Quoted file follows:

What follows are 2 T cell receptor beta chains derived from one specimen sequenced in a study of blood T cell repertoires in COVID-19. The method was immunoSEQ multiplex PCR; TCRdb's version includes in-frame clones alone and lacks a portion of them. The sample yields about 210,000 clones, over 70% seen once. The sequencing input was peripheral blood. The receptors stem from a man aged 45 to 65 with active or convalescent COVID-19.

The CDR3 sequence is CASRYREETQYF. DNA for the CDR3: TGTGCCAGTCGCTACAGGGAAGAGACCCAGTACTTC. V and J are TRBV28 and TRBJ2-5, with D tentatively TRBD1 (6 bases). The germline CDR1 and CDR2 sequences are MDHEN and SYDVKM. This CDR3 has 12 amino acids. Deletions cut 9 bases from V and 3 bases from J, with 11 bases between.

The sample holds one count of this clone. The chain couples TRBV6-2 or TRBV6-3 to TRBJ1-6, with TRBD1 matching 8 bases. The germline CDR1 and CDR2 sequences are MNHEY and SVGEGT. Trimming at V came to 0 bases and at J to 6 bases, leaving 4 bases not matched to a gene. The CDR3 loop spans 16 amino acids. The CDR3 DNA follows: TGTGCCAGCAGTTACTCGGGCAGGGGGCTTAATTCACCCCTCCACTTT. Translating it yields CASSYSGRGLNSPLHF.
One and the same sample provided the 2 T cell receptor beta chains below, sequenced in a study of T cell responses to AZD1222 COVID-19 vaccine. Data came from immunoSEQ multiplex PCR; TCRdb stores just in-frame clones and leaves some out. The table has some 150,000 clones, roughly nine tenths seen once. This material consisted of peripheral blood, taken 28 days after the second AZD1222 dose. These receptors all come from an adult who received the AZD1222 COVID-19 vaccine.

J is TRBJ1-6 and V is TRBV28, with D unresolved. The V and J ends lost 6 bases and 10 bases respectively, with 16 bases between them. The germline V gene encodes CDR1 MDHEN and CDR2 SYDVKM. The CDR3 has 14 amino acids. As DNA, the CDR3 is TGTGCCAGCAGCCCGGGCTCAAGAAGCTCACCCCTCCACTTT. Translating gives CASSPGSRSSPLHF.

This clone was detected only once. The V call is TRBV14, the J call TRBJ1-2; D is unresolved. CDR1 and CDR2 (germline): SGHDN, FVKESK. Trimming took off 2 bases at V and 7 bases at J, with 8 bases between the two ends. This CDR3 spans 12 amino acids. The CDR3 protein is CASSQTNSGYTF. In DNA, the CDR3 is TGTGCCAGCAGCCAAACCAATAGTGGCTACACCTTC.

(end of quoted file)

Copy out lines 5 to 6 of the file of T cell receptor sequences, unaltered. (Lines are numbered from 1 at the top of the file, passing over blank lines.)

J is TRBJ1-6 and V is TRBV28, with D unresolved. The V and J ends lost 6 bases and 10 bases respectively, with 16 bases between them. The germline V gene encodes CDR1 MDHEN and CDR2 SYDVKM. The CDR3 has 14 amino acids. As DNA, the CDR3 is TGTGCCAGCAGCCCGGGCTCAAGAAGCTCACCCCTCCACTTT. Translating gives CASSPGSRSSPLHF.

This clone was detected only once. The V call is TRBV14, the J call TRBJ1-2; D is unresolved. CDR1 and CDR2 (germline): SGHDN, FVKESK. Trimming took off 2 bases at V and 7 bases at J, with 8 bases between the two ends. This CDR3 spans 12 amino acids. The CDR3 protein is CASSQTNSGYTF. In DNA, the CDR3 is TGTGCCAGCAGCCAAACCAATAGTGGCTACACCTTC.